This is my Friday column.
Jim Tomsula started it.
Wednesday morning in the 49ers’ auditorium, a reporter asked him how Colin Kaepernick is different compared to a year ago. Through two games, Kaepernick’s passer rating is 98.1. Last season, it was only 86.4. What changed?
“We’re not asking for the same things,” Tomsula said. “It’s not the same. There’s really not things to compare it to — what we’re asking him to do and what he’s been asked to do any other year.”
Translation: Tomsula’s coaching staff is using Kaepernick differently than Jim Harbaugh’s coaching staff used him. Tomsula implied the comparison, even though he kept his statements vague.
About an hour later, Kaepernick came to the podium in the auditorium. So, naturally, a reporter followed up on the topic Tomsula raised that morning.
“What do you think Tomsula meant, and what’s your take on what you’re being asked to do that’s different?” the reporter asked.
I didn’t expect Kaepernick to answer this question. I thought he’d blurt out something like, “You’ll have to ask coach Tomsula what he meant by that,” or “It’s just football — my job is to execute what the coaches tell me.” Some non-answer. He rarely explains anything to the press.
But after hearing the question, Kaepernick paused for a second. It seemed he had something to say, and was deciding whether to say it.
Then, he said it: “I would say the biggest thing is I’m being asked to be myself this year. I don’t think anyone knows how to be myself better than me. It’s a comfort zone. It’s a situation where I’m not being asked to do things outside of my character.”
Kaepernick had just introduced a new subject — his character. What was he really talking about? Was he saying the previous coaching staff asked him to do things outside of his character?
Kaepernick kept talking. “Outside of how I would normally handle situations, yes,” he said.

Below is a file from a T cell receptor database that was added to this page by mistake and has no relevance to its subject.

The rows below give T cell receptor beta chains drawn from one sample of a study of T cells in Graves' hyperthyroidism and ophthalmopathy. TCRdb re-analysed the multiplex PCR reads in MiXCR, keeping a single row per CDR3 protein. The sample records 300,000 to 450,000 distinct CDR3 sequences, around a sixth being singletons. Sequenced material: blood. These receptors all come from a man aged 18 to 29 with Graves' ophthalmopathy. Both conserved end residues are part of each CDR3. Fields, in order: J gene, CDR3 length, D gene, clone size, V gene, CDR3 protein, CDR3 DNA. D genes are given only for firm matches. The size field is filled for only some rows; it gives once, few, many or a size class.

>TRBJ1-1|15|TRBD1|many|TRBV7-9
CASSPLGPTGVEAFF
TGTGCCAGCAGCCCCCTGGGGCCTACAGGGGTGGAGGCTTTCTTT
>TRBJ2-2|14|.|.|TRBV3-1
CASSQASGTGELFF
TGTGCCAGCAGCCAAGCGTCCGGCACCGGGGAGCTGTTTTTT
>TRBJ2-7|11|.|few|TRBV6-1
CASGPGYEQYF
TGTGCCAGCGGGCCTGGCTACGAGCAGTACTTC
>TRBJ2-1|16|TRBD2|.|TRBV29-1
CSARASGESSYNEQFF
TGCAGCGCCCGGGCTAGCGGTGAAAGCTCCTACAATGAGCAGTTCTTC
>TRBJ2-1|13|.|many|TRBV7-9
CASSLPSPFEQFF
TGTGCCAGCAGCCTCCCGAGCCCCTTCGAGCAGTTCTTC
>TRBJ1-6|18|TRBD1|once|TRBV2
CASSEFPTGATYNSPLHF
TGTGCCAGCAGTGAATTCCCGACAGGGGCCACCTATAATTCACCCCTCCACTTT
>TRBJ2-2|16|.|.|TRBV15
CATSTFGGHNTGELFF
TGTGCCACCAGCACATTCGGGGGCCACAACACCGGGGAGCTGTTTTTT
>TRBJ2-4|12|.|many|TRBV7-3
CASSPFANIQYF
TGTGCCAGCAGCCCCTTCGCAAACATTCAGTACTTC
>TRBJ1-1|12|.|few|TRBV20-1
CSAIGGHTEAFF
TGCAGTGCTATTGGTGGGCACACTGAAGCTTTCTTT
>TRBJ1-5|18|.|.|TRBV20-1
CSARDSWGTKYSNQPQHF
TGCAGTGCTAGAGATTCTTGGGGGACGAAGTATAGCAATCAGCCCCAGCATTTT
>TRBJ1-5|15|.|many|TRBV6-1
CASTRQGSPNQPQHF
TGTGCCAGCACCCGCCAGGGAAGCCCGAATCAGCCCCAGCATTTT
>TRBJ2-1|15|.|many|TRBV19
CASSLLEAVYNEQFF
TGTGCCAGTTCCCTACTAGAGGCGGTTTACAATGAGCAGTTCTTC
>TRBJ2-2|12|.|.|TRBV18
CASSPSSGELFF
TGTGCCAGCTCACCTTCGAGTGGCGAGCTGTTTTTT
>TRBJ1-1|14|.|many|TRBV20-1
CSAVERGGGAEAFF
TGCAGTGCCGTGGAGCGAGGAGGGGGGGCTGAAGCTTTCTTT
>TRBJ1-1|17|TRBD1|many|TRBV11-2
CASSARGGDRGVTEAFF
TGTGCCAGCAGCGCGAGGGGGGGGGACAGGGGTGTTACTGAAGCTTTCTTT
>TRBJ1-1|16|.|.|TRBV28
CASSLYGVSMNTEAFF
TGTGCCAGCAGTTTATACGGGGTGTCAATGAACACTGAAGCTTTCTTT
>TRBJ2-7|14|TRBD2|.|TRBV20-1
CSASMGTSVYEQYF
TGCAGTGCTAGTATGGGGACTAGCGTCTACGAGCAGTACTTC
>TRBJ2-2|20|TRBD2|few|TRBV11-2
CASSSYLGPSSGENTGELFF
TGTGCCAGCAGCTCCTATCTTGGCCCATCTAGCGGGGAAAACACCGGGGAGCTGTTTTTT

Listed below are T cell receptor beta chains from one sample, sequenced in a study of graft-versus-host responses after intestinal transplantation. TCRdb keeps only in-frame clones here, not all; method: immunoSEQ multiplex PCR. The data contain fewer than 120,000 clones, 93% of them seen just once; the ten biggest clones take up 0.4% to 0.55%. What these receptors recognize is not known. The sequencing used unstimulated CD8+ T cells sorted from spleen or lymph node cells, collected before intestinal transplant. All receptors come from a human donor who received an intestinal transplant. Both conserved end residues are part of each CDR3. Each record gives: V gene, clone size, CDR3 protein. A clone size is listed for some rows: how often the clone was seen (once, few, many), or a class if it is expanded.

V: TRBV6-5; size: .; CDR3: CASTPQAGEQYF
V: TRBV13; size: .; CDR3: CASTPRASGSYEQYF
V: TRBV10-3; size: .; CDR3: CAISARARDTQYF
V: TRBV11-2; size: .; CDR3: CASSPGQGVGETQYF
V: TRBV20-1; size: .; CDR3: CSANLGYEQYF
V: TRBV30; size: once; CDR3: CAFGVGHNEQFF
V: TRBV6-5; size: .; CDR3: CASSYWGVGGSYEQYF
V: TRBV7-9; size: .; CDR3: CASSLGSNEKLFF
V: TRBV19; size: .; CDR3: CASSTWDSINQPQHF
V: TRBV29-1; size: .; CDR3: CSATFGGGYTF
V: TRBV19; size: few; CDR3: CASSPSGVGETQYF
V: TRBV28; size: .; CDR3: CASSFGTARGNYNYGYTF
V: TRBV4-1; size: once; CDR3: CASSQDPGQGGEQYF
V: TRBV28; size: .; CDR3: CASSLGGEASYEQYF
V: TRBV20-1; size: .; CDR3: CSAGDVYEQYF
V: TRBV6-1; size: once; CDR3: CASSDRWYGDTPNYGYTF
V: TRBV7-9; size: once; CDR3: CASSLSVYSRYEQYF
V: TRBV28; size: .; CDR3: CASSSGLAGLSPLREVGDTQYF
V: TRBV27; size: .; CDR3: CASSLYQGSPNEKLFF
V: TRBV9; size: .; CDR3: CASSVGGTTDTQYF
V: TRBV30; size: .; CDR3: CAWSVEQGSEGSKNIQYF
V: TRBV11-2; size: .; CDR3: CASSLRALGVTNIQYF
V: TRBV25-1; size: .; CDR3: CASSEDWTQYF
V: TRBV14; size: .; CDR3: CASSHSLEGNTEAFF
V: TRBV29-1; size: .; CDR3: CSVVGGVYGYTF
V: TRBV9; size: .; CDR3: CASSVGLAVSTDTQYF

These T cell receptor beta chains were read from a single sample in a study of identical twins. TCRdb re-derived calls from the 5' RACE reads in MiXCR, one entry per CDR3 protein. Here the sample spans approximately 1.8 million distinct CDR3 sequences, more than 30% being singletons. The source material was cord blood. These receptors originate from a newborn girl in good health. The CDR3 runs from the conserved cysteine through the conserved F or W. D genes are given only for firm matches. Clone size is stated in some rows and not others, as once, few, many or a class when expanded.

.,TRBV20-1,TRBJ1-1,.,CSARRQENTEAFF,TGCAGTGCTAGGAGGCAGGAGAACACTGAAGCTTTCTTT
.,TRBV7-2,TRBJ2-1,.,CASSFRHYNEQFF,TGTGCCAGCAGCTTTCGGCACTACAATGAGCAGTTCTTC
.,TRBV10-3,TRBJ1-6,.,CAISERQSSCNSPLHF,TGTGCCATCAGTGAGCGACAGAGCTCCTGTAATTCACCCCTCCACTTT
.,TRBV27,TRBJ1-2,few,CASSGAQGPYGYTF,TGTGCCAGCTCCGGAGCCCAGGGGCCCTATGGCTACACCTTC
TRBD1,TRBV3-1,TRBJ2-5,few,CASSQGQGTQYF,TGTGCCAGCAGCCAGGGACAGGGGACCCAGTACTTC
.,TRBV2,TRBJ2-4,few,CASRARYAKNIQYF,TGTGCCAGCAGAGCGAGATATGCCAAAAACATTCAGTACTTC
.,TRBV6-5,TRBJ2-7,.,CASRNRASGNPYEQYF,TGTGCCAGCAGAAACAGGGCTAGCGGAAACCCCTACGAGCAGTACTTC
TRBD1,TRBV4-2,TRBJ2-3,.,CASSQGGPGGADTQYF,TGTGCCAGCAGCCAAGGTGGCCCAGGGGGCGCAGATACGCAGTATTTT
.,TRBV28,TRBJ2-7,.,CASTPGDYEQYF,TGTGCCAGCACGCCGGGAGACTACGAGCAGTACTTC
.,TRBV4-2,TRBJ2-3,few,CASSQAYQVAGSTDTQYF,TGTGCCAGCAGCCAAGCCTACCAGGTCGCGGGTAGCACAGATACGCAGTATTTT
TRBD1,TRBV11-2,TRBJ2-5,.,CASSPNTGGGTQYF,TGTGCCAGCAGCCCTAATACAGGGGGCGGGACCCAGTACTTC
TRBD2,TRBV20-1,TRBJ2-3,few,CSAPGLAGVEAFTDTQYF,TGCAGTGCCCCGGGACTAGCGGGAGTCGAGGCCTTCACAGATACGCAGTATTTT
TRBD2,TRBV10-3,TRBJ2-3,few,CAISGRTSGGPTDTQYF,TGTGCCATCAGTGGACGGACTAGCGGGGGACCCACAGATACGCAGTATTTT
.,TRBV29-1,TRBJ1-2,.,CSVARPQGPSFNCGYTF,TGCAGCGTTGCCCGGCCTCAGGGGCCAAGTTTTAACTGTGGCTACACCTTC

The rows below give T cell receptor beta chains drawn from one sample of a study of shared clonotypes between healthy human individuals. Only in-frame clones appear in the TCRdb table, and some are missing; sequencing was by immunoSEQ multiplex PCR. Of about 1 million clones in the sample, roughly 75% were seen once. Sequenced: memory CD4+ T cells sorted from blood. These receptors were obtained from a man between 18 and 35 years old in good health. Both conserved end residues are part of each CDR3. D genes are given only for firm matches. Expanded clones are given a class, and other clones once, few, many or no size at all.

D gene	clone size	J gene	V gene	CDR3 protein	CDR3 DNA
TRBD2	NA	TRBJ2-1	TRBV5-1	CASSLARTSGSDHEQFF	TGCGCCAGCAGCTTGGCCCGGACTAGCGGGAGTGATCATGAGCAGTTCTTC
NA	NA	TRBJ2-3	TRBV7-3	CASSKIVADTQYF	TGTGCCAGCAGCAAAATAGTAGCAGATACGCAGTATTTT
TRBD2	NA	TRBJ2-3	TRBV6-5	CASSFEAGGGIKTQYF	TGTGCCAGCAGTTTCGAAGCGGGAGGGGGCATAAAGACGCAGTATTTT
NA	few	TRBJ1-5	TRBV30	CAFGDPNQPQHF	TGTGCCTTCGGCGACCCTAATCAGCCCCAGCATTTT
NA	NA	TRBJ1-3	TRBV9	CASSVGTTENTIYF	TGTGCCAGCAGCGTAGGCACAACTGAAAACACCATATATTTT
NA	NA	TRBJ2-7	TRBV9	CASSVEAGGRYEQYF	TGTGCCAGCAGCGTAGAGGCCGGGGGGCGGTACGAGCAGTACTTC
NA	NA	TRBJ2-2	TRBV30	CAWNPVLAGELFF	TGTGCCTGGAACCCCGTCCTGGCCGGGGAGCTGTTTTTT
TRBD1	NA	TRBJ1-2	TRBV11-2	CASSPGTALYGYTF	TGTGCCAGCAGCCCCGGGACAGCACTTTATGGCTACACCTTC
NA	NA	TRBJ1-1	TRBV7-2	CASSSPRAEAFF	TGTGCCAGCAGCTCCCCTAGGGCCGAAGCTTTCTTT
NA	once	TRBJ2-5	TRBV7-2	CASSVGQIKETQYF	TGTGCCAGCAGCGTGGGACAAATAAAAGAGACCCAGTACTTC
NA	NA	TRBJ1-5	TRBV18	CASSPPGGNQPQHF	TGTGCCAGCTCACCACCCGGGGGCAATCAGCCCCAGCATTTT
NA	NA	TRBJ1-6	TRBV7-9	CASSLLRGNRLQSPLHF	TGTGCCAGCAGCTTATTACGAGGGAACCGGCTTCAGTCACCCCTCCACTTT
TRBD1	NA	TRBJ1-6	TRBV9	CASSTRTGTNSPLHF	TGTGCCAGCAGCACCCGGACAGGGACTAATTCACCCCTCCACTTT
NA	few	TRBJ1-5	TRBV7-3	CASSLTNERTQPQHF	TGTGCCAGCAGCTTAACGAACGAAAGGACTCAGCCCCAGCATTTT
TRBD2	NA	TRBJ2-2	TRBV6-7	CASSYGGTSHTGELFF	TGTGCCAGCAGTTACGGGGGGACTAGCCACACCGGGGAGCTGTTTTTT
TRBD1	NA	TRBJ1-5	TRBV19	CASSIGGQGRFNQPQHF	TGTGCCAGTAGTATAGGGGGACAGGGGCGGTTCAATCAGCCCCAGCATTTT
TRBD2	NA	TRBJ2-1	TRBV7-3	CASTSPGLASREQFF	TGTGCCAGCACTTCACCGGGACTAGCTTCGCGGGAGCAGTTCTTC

Kaepernick had taken a shot at Harbaugh and the previous offensive coordinator, Greg Roman — that’s what it seemed like. But, again, what did Kaepernick mean by “character”? What was he getting at?
When pressed by the media, Kaepernick said, “I’m getting at that I was asked to do things outside of my character.” He refused to explain further. Then he started to walk off the stage as a reporter asked, “Is it safe to say you feel more relaxed right now in the pocket?” Kaepernick never broke stride. He ignored the question and walked out of the room. End of discussion.
Fair enough, although it was strange for Kaepernick to end a discussion he himself started, stranger to end it with a sense of moral indignation. But it would have been bad form for him to go any further, to criticize Harbaugh and Roman by name and break down their specific deficiencies. Kaepernick should be above that.
Allow me to explain for him.
Harbaugh and Roman tried to turn Kaepernick into a classic drop-back pocket passer, tried to turn him into Alex Smith. And in the process, they made Kaepernick look like a complete stiff.
Last season, the 49ers rarely called plays Kaepernick is comfortable running — plays like play-action passes or rollout passes or the read option. No, the Niners kept him in the pocket and highlighted all of his deficiencies.
As the season went on, Kaepernick seemed to get worse as a pocket passer. People wondered if he even was receptive to coaching, if he ever would improve.
Here’s what’s ironic: Kaepernick HAS improved his passing from the pocket this season, partly because the coaching staff doesn’t ask him to do it all the time.
They roll him out as frequently as possible — Kaepernick is a natural at throwing on the move to his right. And they let him run the read option – no one in the history of the NFL has run this play better than Kaepernick.
Everything about the 49ers’ new offense is meant to highlight Kaepernick’s strengths and make him comfortable. The Niners compromised with him: They’ll keep calling the plays he likes and de-emphasize pocket passing without eliminating it completely.
Think of it like raising a toddler. It’s as if Harbaugh and Roman fed Kaepernick nothing but squash and brussels sprouts, thinking that was best for him. Kaepernick resented that menu. He wanted pizza and cookies.
This season, Tomsula and Geep Chryst are feeding Kaepernick a more balanced diet. So Kaepernick is open-minded, because now he likes the taste of things.
That’s what he probably meant.
Grant Cohn writes sports columns and the “Inside the 49ers” blog for The Press Democrat’s website. You can reach him at firstname.lastname@example.org.